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Aristocracy seems to be the successor to Peak TV's "Difficult Men" era

  • Noting that Succession and Game of Thrones succeeded The Sopranos, Breaking Bad and Mad Men, Aaron Bady says it's "striking how many dramas of dynastic succession seem to be soaking up the culture, how many shows not only have a distinct apathy about change — much less progress — but seem actively hostile to the idea of history itself. In place of all of those slow-motion collapses of American empire that grabbed onto the zeitgeist in the early 2000s, what has followed after the end of masculine history turns out to be endless, ahistorical dramas about power rearranging itself ... without ever changing. Succession is the obvious example, a comedy about superwealth that has no characters other than the superwealthy and no narrative principle other than proximity to superwealth. But it's only the best example: Dynasty has been rebooted, Arrested Development and Downton Abbey came back, Empire continues, and the Righteous Gemstones just completed its first season of what Danny McBride has promised to be an 'epic, sprawling tale, like the f---ing Thorn Birds or something.' Meanwhile, Game of Thrones summed up the whole thing when a council of (mostly) nonentities who inherited their positions laugh at the idea of democracy and give the throne to a scion of wealth whose story they inexplicably like; after all of that tragedy and suffering and death, we discover, after fetishizing the Iron Throne and the winter apocalypse and the 'wars to come,' it turns out that nothing has changed and pointless aristocratic BS will just continue, endlessly, forever."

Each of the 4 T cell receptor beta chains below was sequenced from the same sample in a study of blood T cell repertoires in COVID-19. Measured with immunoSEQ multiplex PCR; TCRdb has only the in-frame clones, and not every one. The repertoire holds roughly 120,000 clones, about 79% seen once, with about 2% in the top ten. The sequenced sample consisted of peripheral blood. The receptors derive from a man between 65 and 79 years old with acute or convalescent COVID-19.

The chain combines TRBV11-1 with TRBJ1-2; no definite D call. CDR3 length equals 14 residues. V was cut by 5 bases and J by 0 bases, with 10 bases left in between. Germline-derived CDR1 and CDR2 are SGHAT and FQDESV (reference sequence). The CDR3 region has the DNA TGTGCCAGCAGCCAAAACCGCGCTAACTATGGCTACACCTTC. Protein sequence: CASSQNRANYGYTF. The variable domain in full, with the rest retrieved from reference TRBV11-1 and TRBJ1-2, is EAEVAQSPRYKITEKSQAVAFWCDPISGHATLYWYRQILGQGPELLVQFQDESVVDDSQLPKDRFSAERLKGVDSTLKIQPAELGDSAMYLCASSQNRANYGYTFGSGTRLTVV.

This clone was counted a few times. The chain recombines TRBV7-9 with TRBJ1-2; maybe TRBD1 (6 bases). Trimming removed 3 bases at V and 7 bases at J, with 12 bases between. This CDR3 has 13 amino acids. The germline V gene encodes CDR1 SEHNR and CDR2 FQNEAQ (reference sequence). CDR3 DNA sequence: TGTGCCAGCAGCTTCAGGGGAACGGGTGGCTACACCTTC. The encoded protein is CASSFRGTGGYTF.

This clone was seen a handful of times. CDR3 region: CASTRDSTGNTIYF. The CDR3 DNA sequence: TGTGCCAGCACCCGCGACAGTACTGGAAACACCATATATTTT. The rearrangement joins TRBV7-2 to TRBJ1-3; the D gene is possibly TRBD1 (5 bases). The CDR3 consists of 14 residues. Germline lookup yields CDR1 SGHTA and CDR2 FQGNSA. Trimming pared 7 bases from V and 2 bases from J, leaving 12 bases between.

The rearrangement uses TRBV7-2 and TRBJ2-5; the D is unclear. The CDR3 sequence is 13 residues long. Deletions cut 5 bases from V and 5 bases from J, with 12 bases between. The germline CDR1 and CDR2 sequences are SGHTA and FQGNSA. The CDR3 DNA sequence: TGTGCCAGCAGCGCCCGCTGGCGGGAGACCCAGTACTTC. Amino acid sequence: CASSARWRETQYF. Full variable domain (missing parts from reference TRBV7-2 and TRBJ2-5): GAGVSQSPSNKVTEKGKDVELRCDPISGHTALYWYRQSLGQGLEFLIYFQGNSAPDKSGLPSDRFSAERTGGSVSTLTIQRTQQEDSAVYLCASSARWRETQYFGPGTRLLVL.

TOPICS: Succession, HBO, Dynasty (2017 series), Empire, Game of Thrones, The Righteous Gemstones, Peak TV